Annually, the government invests substantial amounts of resources into R&D. During the 2012/13 financial period, research activity largely funded by the South African government amounted to 0.76 % of gross domestic product (GDP). 

State funding assists in driving the national innovation agenda and addresses the areas that are not adequately funded through private sources.

An expectation of government exists that such investments will earn benefits for the country through use of IP for commercial outcomes and for supporting socio-economic development and advancement.

The results of this survey will provide up-to-date information on the state of such IP creation and technology transfer activities nationally, as well as the growth or decline of activities.

A (limited) measure of the impact socio-economically will be quantified and serve as a means of assessing government policy directly.

The impact that government policies around technology transfer have had may also be possibly assessed using the data obtained from the survey.

The objectives of the South African Survey of Intellectual Property and Technology Transfer at Publically Funded Research Institutions are:

  • To establish a baseline of data on select indicators from 2008 to 2014, in order to measure recent and current capacity and activities of Offices of Technology Transfer (OTT’s) at publicly financed research institutions and the extent of Technology transfer (TT) activities taking place at such institutions;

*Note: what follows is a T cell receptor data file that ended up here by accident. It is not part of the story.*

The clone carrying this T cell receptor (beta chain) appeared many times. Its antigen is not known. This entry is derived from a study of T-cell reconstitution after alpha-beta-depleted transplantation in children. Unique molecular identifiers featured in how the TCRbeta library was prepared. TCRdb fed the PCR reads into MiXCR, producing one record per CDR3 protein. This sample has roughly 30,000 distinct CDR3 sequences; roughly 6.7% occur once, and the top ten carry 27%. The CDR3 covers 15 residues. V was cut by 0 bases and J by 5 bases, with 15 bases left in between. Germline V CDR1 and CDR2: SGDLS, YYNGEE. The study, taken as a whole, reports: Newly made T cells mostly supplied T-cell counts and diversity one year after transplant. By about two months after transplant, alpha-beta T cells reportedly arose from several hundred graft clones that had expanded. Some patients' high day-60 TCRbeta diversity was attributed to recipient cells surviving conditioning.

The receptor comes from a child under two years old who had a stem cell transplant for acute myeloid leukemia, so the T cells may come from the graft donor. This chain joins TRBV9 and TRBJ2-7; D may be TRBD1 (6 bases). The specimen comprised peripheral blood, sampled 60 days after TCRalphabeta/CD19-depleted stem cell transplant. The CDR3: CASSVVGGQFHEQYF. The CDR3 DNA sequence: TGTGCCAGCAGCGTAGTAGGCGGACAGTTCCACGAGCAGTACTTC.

• To develop a time series of standard indicators that will support evaluation of the impact of policies, and to enable comparison over time and with other countries;
  • To generate a survey instrument that will annually record the most significant indicators required to track overall activity in TT at institutions, monitor the progress made in terms of creating capacity within institutions to perform TT, document the outputs and outcomes created through, for example, the licensing of technology and/or creation of spinoff companies and monitor the progress made in this regard; and
  • To provide an analysis of overall activity in TT, and draw learning experiences that can inform policy and guide planning at OTTs, their host institutions, the NIPMO, the DST and other stakeholders operating within the National System of Innovation.

The project will include a survey of publically funded research institutions: the list of respondents is limited to those that fall within the definition of “institution” as per the IPR-PFRD Act.

These are the higher education institutions and science councils essentially.

The inaugural baseline study will cover the seven reference periods of 2008 to 2014 inclusive. 

The data that will be sourced via this survey instrument has been divided into 3 categories, one for general institutional  information, and the other two along the lines of a systems framework, namely (A) Institutional Context; (B) Activities and Inputs; and (C) Outputs, Outcomes and Impacts.

The survey results will be included in a project report, and policy briefs using this data will be used to further inform policymakers.